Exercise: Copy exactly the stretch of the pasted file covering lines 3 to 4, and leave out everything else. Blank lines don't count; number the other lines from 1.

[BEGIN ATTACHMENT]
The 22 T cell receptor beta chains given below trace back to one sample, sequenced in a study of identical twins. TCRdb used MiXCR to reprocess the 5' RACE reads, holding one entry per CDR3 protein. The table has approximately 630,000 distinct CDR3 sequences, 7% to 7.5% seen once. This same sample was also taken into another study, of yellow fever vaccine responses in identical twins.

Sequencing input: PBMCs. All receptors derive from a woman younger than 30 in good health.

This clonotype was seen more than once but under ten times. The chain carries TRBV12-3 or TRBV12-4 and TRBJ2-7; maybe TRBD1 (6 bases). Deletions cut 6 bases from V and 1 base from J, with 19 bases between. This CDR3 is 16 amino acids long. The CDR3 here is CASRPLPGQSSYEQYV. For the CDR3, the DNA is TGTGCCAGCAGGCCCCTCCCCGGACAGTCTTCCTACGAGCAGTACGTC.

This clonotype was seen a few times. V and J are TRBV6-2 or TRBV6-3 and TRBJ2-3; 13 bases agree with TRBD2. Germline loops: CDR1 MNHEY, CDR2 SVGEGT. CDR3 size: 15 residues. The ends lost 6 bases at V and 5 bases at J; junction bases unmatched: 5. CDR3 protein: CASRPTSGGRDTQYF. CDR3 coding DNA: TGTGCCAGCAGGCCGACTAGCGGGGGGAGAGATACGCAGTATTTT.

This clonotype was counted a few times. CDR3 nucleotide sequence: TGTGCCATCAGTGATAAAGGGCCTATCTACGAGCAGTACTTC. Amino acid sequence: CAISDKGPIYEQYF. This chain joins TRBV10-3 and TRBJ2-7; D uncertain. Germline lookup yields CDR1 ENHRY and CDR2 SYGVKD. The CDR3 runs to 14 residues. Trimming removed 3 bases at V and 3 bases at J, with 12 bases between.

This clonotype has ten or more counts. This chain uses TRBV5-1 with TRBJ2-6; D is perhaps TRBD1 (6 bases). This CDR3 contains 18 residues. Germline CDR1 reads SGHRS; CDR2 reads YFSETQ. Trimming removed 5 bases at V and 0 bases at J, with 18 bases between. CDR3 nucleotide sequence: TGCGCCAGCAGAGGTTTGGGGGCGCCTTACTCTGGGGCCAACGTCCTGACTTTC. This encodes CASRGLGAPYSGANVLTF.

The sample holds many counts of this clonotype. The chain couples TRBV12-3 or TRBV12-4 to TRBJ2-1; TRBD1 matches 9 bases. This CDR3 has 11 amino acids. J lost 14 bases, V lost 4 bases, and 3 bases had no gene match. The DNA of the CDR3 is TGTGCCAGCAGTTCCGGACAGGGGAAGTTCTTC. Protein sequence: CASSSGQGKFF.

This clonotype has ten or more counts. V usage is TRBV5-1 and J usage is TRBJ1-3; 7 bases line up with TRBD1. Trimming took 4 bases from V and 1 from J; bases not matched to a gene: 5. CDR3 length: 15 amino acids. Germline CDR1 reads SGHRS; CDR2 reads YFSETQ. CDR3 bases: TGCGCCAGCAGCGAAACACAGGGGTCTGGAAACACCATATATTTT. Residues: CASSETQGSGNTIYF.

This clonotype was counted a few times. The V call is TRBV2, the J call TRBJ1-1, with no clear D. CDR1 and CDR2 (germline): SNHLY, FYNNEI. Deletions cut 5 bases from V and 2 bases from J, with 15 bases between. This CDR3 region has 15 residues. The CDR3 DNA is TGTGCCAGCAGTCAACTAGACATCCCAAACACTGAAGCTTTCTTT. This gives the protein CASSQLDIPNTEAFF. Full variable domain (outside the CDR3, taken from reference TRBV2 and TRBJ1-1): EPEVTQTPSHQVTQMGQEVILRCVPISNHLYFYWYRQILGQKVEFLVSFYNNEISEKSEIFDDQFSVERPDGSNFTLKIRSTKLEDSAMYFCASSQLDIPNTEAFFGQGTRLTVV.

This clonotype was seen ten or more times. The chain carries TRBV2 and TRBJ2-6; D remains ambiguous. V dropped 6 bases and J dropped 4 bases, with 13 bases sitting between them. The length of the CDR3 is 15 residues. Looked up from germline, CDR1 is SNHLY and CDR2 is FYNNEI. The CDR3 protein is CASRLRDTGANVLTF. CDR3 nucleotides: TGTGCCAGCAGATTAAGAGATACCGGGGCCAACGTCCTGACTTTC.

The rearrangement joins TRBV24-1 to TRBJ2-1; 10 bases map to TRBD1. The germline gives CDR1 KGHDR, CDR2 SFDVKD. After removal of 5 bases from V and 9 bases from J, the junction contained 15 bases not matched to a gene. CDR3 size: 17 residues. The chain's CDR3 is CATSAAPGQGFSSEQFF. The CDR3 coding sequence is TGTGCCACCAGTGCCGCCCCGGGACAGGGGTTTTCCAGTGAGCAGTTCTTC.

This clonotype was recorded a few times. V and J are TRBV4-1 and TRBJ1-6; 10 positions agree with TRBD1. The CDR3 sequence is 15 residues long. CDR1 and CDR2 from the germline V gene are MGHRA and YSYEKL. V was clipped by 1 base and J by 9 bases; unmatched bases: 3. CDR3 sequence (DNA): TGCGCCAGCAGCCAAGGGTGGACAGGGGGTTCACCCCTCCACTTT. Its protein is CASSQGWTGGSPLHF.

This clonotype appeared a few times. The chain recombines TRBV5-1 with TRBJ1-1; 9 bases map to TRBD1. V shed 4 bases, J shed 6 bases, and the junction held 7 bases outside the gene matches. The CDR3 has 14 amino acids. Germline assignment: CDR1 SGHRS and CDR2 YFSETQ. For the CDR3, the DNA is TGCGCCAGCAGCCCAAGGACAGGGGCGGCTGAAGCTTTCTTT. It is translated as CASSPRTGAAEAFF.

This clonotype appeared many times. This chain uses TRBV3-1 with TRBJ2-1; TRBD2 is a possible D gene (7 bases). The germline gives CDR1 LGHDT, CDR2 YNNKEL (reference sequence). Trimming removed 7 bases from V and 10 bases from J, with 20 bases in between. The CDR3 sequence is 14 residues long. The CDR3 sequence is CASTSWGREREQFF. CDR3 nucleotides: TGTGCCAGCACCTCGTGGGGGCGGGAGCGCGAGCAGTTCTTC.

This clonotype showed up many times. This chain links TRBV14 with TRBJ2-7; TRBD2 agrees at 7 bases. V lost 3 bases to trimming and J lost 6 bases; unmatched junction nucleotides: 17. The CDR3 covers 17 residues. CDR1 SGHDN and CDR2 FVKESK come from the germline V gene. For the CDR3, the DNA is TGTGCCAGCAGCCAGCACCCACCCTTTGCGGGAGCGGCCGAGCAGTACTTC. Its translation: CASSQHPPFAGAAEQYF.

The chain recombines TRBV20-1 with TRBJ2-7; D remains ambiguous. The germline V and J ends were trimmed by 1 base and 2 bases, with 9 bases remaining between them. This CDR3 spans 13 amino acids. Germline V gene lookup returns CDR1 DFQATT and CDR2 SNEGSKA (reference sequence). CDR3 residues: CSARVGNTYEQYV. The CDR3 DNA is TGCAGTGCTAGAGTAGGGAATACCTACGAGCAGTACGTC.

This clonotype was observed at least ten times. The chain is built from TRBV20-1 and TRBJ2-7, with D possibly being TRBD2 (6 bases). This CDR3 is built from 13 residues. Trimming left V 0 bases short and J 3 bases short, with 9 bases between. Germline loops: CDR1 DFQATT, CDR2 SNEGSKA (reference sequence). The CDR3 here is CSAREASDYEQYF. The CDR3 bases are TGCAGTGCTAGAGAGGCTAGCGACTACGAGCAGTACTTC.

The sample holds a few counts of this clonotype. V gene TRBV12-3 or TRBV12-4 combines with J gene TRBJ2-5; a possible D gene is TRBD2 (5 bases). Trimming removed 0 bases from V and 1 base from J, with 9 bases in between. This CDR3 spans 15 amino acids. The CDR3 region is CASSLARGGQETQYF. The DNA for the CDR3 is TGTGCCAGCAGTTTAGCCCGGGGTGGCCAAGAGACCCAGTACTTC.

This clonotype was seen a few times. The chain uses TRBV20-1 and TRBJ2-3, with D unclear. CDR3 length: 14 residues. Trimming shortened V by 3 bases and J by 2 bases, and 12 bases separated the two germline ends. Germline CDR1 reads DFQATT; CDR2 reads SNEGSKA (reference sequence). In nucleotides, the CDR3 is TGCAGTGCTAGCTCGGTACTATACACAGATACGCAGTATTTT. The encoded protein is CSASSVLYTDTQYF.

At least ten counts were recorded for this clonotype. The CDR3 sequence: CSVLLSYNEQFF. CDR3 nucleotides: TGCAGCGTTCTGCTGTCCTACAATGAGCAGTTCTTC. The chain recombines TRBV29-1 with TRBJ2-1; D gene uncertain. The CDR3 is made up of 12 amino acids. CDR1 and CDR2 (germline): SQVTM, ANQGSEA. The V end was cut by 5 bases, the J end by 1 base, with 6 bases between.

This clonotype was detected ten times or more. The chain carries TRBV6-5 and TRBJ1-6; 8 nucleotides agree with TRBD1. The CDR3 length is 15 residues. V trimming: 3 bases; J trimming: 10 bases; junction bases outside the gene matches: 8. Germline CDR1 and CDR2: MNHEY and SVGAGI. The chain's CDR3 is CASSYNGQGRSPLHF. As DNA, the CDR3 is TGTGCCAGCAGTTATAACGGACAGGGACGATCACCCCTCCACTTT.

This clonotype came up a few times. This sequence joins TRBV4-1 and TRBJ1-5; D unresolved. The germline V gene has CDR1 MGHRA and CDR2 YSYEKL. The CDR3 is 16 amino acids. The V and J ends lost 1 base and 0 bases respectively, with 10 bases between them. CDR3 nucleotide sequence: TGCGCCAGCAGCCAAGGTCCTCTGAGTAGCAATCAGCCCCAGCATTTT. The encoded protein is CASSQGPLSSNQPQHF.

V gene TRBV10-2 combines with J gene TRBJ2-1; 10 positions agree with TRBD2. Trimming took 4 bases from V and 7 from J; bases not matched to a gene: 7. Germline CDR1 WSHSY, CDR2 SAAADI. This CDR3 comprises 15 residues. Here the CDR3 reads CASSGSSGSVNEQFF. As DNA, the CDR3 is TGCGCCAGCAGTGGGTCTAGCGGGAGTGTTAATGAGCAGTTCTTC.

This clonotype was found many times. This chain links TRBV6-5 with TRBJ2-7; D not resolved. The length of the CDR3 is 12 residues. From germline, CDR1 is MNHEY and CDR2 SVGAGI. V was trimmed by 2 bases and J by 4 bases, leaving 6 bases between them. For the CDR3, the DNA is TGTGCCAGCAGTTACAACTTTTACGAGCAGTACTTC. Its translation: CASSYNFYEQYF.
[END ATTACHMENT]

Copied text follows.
This clonotype was seen more than once but under ten times. The chain carries TRBV12-3 or TRBV12-4 and TRBJ2-7; maybe TRBD1 (6 bases). Deletions cut 6 bases from V and 1 base from J, with 19 bases between. This CDR3 is 16 amino acids long. The CDR3 here is CASRPLPGQSSYEQYV. For the CDR3, the DNA is TGTGCCAGCAGGCCCCTCCCCGGACAGTCTTCCTACGAGCAGTACGTC.

This clonotype was seen a few times. V and J are TRBV6-2 or TRBV6-3 and TRBJ2-3; 13 bases agree with TRBD2. Germline loops: CDR1 MNHEY, CDR2 SVGEGT. CDR3 size: 15 residues. The ends lost 6 bases at V and 5 bases at J; junction bases unmatched: 5. CDR3 protein: CASRPTSGGRDTQYF. CDR3 coding DNA: TGTGCCAGCAGGCCGACTAGCGGGGGGAGAGATACGCAGTATTTT.